You might think that TV shows and superhero movies have nothing else to offer viewers, but you are wrong.
Kamala Khan is adorable. She is also intimidating, but, above all, charming.
In the Marvel Cinematic Universe, there is little that can be called delightful. Baby Groot, sure, but he only stayed one movie. Peter Parker’s crush on Liz and then MJ, but it’s steeped in the awkwardness of a teenage romance.
However, Kamala (Iman Vellani) is charming. She is the purest bundle of enthusiasm, optimism and charm, but not whimsical, exactly the combination you need if you are tired of superheroes.
Fatigue is a real thing in this genre given the multitude of superhero and anti-superhero titles on screens big and small, but Ms. Marvel it’s an injection of freshness partly because Kamala is a fan of hers.
When the series starts, Kamala, like any other superhero, is a superfan. She has memorabilia hanging on her walls, looks forward to fan conventions, and looks forward to her cosplay costume.
She and her friends talk about heroic deeds and are obsessed with the lives of the MCU’s main characters, including Captain Marvel, after whom she later created her nickname.
Kamala looks like one of the legion of real-life MCU fans who have devoured every single one of the franchise’s films (28+) and TV and streaming series (countless).
Her zeal for the universe is a poignant reminder that for all her flaws and omnipresence – or what she says about Hollywood machinery – there is still something special about this narrative universe that has shaped the dominant popular culture.
It’s the attitude of the character and the “what if?” fantastic scenario of transformation from a fan into one of the superheroes, which gives Ms. Marvel added highlight. Imagine if this happened to you – would you feel burdened with responsibility, or would you just have fun while you can?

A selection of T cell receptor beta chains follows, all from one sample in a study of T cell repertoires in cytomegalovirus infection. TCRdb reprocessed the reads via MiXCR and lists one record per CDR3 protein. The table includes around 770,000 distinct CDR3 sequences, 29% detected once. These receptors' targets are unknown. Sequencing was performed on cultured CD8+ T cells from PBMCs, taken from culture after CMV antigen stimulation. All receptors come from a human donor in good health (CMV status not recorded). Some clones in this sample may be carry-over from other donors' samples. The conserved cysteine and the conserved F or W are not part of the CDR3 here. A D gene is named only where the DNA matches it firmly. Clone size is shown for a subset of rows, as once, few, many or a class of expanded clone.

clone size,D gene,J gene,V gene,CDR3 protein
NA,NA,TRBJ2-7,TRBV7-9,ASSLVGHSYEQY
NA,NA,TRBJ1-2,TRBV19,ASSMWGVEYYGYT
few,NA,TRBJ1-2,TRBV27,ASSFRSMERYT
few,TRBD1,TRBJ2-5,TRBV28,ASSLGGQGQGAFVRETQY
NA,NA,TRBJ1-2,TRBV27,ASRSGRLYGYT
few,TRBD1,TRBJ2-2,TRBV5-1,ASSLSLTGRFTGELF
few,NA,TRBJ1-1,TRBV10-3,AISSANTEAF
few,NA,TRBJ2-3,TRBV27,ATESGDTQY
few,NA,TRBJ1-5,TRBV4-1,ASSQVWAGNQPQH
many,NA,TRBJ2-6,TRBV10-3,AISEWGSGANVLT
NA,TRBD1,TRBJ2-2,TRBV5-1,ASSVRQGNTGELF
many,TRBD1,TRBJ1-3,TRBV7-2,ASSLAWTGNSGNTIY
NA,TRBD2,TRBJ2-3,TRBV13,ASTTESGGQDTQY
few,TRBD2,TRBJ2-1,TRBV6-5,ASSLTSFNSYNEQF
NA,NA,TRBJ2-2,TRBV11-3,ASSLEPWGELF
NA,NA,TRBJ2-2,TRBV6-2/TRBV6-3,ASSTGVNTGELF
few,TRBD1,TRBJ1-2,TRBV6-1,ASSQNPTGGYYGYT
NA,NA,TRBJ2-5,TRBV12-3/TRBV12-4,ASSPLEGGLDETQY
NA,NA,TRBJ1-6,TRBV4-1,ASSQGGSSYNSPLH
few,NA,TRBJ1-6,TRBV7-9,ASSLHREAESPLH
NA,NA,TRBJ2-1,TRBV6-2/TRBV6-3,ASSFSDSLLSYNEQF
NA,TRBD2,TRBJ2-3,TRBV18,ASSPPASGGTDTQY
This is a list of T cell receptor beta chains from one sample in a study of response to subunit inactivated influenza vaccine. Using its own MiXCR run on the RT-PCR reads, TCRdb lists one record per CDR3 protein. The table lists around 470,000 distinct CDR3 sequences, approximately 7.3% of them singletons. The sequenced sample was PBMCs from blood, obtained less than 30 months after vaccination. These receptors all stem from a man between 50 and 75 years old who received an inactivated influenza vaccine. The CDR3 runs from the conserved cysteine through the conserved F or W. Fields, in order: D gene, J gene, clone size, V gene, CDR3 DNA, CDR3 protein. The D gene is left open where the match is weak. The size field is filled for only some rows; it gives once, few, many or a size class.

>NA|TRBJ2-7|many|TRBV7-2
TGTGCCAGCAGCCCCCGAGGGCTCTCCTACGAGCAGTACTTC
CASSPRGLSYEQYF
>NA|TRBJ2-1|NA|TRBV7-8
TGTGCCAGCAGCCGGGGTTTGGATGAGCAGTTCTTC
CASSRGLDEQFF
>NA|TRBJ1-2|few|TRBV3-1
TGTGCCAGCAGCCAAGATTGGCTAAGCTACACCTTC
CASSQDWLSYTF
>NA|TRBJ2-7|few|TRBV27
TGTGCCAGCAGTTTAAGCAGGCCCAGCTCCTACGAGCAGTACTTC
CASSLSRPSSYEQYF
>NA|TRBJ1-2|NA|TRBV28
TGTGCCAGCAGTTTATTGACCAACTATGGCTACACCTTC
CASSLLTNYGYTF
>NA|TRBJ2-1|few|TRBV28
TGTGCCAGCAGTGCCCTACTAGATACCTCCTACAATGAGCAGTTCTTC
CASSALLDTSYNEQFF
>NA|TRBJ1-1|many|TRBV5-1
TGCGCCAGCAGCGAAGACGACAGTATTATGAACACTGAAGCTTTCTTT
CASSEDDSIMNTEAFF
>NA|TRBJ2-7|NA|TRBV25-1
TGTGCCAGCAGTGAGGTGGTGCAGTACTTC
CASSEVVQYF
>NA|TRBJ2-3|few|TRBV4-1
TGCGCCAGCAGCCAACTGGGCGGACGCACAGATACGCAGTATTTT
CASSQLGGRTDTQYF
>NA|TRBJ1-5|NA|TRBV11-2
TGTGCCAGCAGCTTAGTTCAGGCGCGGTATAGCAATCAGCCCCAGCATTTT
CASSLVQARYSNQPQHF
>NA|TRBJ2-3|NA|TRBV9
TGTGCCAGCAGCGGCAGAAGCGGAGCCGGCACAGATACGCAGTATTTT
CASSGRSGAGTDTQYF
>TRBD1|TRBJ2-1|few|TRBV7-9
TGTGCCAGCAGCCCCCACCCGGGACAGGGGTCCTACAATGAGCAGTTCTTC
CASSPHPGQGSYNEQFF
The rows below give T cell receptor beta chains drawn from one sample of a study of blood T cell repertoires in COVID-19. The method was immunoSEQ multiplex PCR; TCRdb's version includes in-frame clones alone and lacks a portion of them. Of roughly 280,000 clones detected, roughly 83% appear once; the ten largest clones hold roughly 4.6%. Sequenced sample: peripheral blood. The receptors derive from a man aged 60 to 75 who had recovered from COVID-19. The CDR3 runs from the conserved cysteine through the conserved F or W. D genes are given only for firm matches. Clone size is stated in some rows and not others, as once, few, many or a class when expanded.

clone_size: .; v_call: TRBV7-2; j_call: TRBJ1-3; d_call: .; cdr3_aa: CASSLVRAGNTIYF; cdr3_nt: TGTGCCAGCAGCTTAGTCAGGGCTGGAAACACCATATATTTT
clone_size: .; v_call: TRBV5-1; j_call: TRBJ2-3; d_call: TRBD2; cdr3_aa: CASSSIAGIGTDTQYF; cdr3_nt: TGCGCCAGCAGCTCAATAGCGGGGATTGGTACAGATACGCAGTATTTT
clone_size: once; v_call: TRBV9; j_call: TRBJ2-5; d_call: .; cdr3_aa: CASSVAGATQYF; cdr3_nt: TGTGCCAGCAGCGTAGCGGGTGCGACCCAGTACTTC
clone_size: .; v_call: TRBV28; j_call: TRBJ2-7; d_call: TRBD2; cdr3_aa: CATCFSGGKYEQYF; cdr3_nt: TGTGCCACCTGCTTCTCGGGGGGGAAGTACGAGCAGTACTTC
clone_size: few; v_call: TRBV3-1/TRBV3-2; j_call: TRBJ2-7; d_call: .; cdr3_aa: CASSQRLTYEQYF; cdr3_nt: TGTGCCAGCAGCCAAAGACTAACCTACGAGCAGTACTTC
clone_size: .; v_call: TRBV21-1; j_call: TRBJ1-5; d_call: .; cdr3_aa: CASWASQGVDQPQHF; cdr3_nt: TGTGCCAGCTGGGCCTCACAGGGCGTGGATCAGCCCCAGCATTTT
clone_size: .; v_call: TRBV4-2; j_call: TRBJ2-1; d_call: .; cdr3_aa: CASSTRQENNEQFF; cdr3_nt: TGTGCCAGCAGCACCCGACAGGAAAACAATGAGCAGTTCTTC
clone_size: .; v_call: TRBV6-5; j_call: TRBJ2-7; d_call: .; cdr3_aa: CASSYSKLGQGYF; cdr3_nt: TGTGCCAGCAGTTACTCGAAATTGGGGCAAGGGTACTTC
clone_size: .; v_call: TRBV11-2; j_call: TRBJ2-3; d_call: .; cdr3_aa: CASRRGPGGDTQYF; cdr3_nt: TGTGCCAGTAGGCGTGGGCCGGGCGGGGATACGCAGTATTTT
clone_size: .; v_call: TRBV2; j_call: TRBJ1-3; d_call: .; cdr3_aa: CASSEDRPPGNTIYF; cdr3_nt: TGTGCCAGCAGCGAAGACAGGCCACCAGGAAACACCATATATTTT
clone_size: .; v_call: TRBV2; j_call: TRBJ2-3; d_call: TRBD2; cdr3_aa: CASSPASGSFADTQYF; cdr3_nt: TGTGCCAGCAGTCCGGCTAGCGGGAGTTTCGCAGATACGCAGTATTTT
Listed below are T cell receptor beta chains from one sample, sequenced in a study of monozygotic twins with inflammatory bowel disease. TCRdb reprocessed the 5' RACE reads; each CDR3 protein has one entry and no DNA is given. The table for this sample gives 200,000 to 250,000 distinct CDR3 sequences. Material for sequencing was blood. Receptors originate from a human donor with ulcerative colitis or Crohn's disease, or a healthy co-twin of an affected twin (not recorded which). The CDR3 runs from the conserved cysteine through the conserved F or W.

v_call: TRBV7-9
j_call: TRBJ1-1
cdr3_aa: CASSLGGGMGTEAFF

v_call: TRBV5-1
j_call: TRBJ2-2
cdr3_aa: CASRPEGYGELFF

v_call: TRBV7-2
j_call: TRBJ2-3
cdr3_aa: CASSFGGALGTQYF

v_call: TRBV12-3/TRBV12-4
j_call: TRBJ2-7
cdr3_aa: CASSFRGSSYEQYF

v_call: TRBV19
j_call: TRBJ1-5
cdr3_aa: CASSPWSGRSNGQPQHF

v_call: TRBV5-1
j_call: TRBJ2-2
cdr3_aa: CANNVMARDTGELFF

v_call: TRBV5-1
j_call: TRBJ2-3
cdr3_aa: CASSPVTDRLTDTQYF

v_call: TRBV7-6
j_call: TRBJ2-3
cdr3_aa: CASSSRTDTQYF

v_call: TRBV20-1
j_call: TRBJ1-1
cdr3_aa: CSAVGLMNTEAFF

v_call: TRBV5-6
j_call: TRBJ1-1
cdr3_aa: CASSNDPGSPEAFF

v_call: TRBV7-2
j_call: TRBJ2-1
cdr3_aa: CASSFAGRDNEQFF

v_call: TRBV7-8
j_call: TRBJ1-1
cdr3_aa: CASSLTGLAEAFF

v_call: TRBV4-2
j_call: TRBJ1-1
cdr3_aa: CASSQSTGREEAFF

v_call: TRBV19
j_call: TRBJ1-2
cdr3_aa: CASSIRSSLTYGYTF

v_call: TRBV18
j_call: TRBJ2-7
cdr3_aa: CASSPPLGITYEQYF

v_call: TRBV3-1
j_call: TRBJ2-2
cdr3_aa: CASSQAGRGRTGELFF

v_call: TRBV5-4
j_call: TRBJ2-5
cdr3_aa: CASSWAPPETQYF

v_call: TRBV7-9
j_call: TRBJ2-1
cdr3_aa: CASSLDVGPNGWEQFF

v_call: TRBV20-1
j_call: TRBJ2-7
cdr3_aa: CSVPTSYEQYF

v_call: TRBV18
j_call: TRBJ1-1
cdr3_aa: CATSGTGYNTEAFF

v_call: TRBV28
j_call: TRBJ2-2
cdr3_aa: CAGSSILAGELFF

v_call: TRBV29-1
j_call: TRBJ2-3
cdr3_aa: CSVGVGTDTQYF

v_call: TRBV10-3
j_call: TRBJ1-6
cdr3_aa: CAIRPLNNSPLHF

Kamala, originally from Jersey City, is a suburban teenager of Pakistani descent. Her life revolves around school, friends and family.
For the mega-franchise, Ms. Marvel has taken a remarkably grounded approach to contextualizing the character in her Muslim community.
There are scenes with Kamala at her mosque, during which she and her friend Nakia (Yasmine Fletcher) lament the pitiful amenities available to women fans compared to men, or how she interacts with all the different “aunts” and ” uncles offering unwanted services. life advice.
The expectations of her immigrant parents are familiar to teenagers of all faiths and professions.
It’s an innovative, quiet, almost stealthy way, especially since the show also mentions the trauma and displacement associated with the partition of India in 1947.
It’s not something you’d expect to see in a Marvel series, its violent legacy stems from a 2022 teenager with superpowers.
None of this is labeled as a meaningful capital S, rather it allows it to be reproduced as a texture in an authentic, lived life. It’s just like that.
You start to understand – quickly – what kind of character Kamal is, where she comes from and what she’ll be capable of, and it’s an exciting development in a crowded MCU.
This is Canadian teen and self-proclaimed MCU fan Vellani’s first role, and it was a wonderful opening. She’s full of charisma and has a natural flair that balances comedy, pathos, and punchiness, making her an absolute delight to watch—and she’s backed up by poignant writing and a dynamic tone that’s closer to Spiderman than it Eternalbut also completely its own thing.
If Vellani is the future of the MCU and she’s already filmed her scenes for Miracles along with Brie Larson and Teyonah Parris, the superhero franchise still has a lot to offer to its many fans. Kamala would agree.
Ms. Marvel is currently streaming on Disney+ with new episodes available on Wednesdays.